There was diffusely severe pain in the legs and a rapid rise of creatine kinase up to 2831 U/L. The MRI of the lower extremity demonstrated muscle edema pronounced in the distal region. A muscle biopsy did not show vasculitis, myositis, or the presence of SARS-CoV-2 (negative PCR). There were no signs or symptoms suggesting the involvement of other organs due to the vasculitis were present. Acute, chronic kidney failure was interpreted to be pre-renal with consecutive tubular necrosis.
      For the suspected small vessel vasculitis and a possible severe drug eruption, systemic corticosteroids were immediately started on admission with intravenous methylprednisolone (250 mg for one day), followed by oral prednisone (1 mg/kg/d), after the histologic confirmation of vasculitis.
      Due to clinical worsening with confluent livid-necrotic macules and hemorrhagic bullae, with extension to the proximal aspect of the extremities, resulting in extensive necrosis on the legs, we escalated the therapy after five days again to intravenous methylprednisolone (125 mg daily for three days). Additionally, in consideration of this rapid deterioration with wide necrosis, we postulated an excessive formation of "microthrombi" in the skin's microcirculation.
      Screening for thrombophilia yielded a heterozygous Factor V Leiden mutation. Subsequently, we intensified the treatment with dalteparin in a subtherapeutic range, followed by apixaban (2.5 mg twice daily). The antiplatelet therapy with aspirin was continued. He had used clobetasol propionate cream since admission.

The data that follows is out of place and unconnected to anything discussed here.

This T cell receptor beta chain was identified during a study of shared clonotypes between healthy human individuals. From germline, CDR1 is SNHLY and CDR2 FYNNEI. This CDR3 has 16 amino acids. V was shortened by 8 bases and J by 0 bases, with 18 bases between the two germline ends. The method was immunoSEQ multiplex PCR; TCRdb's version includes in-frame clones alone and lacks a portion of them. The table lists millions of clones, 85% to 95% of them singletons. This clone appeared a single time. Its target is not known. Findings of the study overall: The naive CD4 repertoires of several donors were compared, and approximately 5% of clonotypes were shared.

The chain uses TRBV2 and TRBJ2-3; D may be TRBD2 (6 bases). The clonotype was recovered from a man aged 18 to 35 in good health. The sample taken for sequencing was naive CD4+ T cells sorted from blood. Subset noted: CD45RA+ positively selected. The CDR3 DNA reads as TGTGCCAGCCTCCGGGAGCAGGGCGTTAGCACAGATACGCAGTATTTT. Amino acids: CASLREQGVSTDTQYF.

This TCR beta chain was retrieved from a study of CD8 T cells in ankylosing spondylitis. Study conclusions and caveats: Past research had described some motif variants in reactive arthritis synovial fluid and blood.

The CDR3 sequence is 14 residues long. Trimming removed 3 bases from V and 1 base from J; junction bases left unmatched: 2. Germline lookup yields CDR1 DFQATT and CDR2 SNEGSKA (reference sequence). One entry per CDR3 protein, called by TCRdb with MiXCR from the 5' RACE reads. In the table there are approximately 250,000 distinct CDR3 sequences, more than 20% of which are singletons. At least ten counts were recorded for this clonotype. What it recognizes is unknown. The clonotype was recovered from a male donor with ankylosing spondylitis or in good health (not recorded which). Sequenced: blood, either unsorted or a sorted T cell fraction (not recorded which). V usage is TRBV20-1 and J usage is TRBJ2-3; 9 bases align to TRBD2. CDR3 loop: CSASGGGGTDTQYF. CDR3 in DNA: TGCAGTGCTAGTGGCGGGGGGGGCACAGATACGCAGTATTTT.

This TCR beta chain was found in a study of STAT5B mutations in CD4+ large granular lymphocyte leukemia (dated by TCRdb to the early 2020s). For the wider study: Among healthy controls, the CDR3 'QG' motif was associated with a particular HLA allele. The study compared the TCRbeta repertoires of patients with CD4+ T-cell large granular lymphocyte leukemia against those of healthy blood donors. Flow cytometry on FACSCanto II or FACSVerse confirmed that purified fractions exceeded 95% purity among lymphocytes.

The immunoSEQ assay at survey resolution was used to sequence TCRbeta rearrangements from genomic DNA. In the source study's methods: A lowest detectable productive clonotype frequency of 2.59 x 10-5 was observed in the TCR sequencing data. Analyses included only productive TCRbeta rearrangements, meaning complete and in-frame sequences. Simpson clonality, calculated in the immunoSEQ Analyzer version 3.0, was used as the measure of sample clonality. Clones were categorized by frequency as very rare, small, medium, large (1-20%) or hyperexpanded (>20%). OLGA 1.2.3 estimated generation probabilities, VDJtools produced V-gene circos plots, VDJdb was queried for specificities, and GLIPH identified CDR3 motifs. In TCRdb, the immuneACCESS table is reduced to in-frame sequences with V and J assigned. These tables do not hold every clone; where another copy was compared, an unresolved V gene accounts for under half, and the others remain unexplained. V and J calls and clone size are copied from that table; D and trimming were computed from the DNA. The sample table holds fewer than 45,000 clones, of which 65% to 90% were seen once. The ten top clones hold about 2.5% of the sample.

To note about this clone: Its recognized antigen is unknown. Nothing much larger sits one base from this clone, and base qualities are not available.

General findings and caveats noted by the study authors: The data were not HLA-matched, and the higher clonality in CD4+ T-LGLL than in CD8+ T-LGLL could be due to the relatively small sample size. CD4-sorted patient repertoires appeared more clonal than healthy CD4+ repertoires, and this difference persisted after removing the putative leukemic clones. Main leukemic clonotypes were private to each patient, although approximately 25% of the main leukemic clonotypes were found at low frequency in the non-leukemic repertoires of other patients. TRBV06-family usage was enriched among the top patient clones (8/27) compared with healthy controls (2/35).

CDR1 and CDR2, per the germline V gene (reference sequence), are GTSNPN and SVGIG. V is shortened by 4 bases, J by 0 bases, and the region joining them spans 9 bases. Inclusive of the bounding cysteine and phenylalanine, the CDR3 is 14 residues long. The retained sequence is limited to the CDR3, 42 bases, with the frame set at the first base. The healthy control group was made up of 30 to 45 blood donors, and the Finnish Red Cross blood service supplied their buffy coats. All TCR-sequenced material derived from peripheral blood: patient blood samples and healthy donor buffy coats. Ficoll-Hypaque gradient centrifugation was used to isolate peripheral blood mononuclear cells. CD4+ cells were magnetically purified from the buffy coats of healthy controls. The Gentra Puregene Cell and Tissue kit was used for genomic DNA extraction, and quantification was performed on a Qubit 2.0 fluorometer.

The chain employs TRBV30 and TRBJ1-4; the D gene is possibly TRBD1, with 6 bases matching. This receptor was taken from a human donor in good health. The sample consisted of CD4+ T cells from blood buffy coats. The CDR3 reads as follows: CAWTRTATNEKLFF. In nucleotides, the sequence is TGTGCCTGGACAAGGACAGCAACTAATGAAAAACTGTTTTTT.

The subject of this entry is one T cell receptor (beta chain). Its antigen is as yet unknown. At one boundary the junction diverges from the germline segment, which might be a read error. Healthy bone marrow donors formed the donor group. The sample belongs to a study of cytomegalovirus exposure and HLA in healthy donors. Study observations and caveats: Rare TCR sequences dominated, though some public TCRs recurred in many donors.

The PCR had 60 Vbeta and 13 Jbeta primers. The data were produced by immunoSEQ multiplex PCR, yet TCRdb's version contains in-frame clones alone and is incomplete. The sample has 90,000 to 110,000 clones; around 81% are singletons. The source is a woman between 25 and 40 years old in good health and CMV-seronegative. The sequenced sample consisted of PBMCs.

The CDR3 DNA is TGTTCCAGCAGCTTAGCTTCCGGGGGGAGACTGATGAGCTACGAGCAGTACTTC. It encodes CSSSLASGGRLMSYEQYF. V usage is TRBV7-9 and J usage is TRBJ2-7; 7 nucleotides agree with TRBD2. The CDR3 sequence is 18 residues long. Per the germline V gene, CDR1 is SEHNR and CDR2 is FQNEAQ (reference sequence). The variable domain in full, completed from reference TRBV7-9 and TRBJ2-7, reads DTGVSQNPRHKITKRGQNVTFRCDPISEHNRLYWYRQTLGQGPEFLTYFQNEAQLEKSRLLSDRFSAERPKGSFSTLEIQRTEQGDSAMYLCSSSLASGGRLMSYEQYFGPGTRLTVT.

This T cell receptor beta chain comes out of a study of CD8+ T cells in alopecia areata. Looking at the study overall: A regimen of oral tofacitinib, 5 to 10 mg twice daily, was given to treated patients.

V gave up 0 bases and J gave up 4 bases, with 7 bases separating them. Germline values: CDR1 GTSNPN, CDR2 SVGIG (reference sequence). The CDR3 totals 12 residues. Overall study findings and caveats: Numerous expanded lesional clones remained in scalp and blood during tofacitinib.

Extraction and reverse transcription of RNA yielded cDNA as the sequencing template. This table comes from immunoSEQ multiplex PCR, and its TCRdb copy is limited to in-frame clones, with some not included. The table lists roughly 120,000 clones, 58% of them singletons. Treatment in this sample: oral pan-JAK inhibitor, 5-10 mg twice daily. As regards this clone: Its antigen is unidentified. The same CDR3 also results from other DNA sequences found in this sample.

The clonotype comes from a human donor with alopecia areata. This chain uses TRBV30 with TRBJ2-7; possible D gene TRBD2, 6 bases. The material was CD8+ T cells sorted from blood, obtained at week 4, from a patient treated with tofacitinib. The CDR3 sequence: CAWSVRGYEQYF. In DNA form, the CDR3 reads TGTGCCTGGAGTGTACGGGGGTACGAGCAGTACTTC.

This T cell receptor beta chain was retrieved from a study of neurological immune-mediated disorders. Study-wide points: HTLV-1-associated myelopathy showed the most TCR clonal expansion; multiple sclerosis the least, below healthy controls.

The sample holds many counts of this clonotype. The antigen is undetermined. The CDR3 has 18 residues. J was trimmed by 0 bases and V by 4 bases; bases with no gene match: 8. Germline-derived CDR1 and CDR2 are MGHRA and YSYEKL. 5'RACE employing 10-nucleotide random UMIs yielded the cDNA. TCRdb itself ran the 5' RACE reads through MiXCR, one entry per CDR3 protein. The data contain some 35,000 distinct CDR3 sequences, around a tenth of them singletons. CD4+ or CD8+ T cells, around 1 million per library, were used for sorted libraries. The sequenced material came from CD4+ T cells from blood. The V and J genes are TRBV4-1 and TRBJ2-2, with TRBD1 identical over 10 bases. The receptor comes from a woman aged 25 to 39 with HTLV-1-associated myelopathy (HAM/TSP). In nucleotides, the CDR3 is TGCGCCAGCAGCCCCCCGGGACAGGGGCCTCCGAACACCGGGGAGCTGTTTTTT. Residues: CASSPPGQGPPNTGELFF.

His overall condition stabilized (Fig. 1C) so that the systemic corticosteroids could be slowly tapered over ten weeks; however, he developed extensive dry gangrene of his legs and feet, but he declined amputation. He was discharged to a rehabilitation facility in a lessened physical condition one month later. Unfortunately, his decline continued with increasing gangrene and renal failure. Following palliative care, he died seven weeks after the initial diagnosis of COVID-19 infection.

      Discussion

      COVID-19 has been associated with various cutaneous manifestations.
      • Tan SW
      • Tam YC
      • Oh CC.
      Skin manifestations of COVID-19: a worldwide review.
      ,
      • Galván Casas C
      • Català A
      • Carretero Hernández G
      • et al.
      Classification of the cutaneous manifestations of COVID-19: a rapid prospective nationwide consensus study in Spain with 375 cases.
      Reports on cLcV secondary to COVID-19 infection are, however, scarce.
      • Camprodon Gómez M
      • González-Cruz C
      • Ferrer B
      • Barberá MJ
      Leucocytoclastic vasculitis in a patient with COVID-19 with positive SARS-CoV-2 PCR in skin biopsy.
      • Tahir A
      • Sohail Z
      • Nasim B
      • et al.
      Widespread cutaneous small-vessel vasculitis secondary to COVID-19 infection.
      • Mayor-Ibarguren A
      • Feito-Rodriguez M
      • Quintana Castanedo L
      • et al.
      Cutaneous small-vessel vasculitis secondary to COVID-19 infection: a case report.
      • Dominguez-Santas M
      • Diaz-Guimaraens B
      • Garcia Abellas P
      • et al.
      Cutaneous small-vessel vasculitis associated with novel 2019 coronavirus SARS-CoV-2 infection (COVID-19).
      • Iraji F
      • Galehdari H
      • Siadat AH
      • et al.
      Cutaneous leukocytoclastic vasculitis secondary to COVID-19 infection: a case report.